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Poles working abroad - do they integrate well?

Ali123 1 | 1  
28 Jan 2008 /  #1
My father works in a large industrial company and tells me that there are a handful of Poles employed there. Although he says they are polite if spoken to, he tells me that they do not attempt to mix with anyone and keep to themselves. Over the last few years he said that the faces in this group have changed, yet always the attitudes remained the same..... they do not attempt to socialize outwith there own people.

I have heard other examples of this from friends who have/are working with Poles in the UK.

I know that this is not true for every Pole working abroad, but in general i do believe Polish people have a big struggle when it comes to making friends abroad. I have worked with many foreigners over the years (from non-English speaking countries) Dutch, Danes, French, even Vietnamese (and Poles) and i cannot help but think that, out of all the varying nationalities i have worked with, Polish people have the biggest problem when it comes to integrating and building cross-cultural friendships.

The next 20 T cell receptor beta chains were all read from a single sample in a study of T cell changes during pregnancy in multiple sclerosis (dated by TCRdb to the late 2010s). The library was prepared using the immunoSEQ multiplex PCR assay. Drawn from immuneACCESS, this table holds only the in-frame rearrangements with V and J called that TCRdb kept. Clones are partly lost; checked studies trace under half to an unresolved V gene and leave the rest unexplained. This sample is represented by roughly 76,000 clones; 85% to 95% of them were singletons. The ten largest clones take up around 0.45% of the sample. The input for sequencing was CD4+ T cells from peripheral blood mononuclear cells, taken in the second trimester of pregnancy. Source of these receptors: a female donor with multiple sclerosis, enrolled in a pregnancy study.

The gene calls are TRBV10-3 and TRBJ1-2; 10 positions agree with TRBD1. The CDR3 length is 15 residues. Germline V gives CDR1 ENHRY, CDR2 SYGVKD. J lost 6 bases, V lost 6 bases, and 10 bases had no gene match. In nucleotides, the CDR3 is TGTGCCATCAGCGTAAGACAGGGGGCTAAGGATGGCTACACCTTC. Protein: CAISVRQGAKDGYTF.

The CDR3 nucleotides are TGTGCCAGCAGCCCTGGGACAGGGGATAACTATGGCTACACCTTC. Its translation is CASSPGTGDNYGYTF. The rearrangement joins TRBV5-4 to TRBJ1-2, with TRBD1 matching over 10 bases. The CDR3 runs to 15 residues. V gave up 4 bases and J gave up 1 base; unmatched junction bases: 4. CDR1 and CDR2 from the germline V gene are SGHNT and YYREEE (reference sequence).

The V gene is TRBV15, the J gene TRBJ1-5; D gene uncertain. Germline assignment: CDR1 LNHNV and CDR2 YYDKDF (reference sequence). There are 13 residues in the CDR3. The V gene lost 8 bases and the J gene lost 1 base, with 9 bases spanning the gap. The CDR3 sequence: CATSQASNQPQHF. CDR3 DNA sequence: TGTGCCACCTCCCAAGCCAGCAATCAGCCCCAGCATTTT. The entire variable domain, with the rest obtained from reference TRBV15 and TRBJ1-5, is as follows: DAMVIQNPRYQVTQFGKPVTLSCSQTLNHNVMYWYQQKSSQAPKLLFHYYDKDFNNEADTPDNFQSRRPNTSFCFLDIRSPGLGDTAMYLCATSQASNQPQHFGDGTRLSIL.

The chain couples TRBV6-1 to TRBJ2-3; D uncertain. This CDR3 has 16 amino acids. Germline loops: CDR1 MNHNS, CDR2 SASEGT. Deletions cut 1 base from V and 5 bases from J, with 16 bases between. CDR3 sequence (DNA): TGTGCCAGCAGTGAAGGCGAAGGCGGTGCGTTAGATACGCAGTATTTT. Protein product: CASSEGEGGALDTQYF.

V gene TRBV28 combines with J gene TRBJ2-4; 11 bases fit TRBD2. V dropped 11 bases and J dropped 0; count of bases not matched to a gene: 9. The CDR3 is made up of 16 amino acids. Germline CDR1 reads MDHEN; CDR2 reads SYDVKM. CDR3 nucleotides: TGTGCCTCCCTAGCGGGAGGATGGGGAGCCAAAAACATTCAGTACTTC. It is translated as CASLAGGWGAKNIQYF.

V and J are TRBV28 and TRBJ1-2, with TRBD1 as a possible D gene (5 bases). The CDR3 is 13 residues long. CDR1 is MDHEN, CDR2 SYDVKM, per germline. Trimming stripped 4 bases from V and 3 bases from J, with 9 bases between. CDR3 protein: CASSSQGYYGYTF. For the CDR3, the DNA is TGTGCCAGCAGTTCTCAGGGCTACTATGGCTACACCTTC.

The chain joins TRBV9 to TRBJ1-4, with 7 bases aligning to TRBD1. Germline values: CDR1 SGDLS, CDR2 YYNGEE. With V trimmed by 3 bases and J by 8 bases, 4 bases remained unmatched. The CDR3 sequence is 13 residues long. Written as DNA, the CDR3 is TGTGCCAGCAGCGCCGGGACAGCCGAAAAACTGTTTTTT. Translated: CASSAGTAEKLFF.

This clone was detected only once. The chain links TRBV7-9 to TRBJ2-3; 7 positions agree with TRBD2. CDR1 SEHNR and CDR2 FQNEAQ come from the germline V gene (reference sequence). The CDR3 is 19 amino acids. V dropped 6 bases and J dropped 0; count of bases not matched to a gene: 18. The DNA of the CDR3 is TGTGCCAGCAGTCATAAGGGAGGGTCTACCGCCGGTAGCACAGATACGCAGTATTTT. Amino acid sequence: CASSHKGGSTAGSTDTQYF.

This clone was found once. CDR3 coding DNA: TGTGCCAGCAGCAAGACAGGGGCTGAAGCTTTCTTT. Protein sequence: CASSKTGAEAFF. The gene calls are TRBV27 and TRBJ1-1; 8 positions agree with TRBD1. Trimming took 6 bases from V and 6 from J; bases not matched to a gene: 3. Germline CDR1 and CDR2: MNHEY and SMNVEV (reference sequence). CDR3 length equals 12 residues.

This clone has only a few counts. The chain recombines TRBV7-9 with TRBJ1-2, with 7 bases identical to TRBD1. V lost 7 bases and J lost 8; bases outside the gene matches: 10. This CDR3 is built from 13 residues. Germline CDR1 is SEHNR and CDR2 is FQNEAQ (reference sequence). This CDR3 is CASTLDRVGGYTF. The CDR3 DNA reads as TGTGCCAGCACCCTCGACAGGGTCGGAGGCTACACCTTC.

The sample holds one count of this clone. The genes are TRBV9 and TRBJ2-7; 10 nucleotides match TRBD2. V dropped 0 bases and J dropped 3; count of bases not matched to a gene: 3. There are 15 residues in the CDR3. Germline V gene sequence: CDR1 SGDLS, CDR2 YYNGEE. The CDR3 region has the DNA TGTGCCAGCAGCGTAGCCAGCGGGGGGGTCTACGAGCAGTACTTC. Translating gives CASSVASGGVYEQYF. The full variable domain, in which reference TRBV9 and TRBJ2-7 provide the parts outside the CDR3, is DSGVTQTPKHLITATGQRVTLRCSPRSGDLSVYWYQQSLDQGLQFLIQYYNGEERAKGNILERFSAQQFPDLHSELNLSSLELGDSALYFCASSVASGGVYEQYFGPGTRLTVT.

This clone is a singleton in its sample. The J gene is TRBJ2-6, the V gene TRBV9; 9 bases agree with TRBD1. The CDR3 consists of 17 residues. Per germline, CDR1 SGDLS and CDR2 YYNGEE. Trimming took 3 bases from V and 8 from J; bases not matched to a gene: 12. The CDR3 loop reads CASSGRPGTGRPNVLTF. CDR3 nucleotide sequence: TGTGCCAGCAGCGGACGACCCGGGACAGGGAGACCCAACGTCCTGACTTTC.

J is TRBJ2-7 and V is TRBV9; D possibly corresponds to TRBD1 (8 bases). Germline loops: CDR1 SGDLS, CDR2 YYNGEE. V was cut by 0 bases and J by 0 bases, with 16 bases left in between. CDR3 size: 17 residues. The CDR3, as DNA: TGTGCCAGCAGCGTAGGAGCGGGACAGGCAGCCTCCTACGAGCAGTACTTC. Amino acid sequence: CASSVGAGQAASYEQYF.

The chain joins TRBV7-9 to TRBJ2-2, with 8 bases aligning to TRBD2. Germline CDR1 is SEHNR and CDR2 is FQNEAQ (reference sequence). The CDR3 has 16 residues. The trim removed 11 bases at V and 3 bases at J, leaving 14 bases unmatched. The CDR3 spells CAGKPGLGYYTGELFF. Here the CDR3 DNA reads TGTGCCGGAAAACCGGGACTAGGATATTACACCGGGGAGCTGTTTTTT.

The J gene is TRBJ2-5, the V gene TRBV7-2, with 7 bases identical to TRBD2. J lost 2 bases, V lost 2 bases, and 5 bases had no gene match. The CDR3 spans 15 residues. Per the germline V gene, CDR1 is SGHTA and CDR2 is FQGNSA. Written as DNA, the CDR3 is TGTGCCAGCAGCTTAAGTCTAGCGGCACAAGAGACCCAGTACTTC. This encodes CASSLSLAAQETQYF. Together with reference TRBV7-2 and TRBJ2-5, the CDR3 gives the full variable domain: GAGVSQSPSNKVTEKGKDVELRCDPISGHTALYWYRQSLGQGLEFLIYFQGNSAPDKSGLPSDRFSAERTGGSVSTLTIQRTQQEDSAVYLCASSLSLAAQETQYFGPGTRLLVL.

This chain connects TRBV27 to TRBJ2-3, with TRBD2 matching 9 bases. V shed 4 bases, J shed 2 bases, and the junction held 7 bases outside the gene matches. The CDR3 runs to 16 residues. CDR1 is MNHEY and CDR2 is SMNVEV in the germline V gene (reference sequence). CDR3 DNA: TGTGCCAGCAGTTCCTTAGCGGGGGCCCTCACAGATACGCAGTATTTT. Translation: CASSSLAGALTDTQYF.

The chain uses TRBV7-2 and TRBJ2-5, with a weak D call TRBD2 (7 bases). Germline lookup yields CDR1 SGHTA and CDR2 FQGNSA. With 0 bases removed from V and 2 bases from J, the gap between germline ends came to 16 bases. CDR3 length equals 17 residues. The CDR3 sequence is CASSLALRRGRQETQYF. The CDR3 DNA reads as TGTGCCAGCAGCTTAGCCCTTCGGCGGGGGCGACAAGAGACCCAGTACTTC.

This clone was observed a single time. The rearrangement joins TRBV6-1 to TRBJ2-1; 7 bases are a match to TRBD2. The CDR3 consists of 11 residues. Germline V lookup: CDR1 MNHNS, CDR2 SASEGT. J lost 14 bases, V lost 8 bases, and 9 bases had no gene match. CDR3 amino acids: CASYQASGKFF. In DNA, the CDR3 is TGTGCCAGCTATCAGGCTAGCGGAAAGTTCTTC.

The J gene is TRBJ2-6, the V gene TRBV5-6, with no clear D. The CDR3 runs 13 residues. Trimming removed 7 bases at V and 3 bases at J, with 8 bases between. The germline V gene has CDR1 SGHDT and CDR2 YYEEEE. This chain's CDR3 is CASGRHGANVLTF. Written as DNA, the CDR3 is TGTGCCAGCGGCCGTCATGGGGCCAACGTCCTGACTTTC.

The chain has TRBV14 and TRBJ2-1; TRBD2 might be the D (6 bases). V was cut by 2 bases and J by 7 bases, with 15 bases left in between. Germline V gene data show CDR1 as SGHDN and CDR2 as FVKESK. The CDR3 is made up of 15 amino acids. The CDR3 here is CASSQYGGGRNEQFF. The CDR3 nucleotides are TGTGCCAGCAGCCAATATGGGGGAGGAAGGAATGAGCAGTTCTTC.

For those who might agree with me, why do you think this is, there social background perhaps?

Anyone who disagrees, please write your thoughts here.
Seanus 15 | 19,706  
28 Jan 2008 /  #2